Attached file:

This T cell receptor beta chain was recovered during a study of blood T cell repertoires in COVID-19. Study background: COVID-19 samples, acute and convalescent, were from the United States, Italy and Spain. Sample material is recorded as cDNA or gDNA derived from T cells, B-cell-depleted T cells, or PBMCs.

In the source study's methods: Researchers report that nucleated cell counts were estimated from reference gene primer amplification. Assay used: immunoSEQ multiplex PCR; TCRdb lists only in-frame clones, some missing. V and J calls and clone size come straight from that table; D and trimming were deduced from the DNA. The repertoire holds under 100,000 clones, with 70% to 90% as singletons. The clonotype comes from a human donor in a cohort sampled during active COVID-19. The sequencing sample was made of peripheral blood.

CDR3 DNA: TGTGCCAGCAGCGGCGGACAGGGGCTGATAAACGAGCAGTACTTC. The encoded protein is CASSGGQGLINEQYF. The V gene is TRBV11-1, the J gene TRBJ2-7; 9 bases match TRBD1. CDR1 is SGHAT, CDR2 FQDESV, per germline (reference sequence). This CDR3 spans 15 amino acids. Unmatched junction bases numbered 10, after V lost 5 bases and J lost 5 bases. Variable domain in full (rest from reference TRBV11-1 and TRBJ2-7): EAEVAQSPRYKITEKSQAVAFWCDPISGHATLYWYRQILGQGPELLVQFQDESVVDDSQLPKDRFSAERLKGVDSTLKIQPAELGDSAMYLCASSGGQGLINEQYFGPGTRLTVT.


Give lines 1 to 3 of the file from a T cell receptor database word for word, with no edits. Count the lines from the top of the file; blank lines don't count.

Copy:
This T cell receptor beta chain was recovered during a study of blood T cell repertoires in COVID-19. Study background: COVID-19 samples, acute and convalescent, were from the United States, Italy and Spain. Sample material is recorded as cDNA or gDNA derived from T cells, B-cell-depleted T cells, or PBMCs.

In the source study's methods: Researchers report that nucleated cell counts were estimated from reference gene primer amplification. Assay used: immunoSEQ multiplex PCR; TCRdb lists only in-frame clones, some missing. V and J calls and clone size come straight from that table; D and trimming were deduced from the DNA. The repertoire holds under 100,000 clones, with 70% to 90% as singletons. The clonotype comes from a human donor in a cohort sampled during active COVID-19. The sequencing sample was made of peripheral blood.

CDR3 DNA: TGTGCCAGCAGCGGCGGACAGGGGCTGATAAACGAGCAGTACTTC. The encoded protein is CASSGGQGLINEQYF. The V gene is TRBV11-1, the J gene TRBJ2-7; 9 bases match TRBD1. CDR1 is SGHAT, CDR2 FQDESV, per germline (reference sequence). This CDR3 spans 15 amino acids. Unmatched junction bases numbered 10, after V lost 5 bases and J lost 5 bases. Variable domain in full (rest from reference TRBV11-1 and TRBJ2-7): EAEVAQSPRYKITEKSQAVAFWCDPISGHATLYWYRQILGQGPELLVQFQDESVVDDSQLPKDRFSAERLKGVDSTLKIQPAELGDSAMYLCASSGGQGLINEQYFGPGTRLTVT.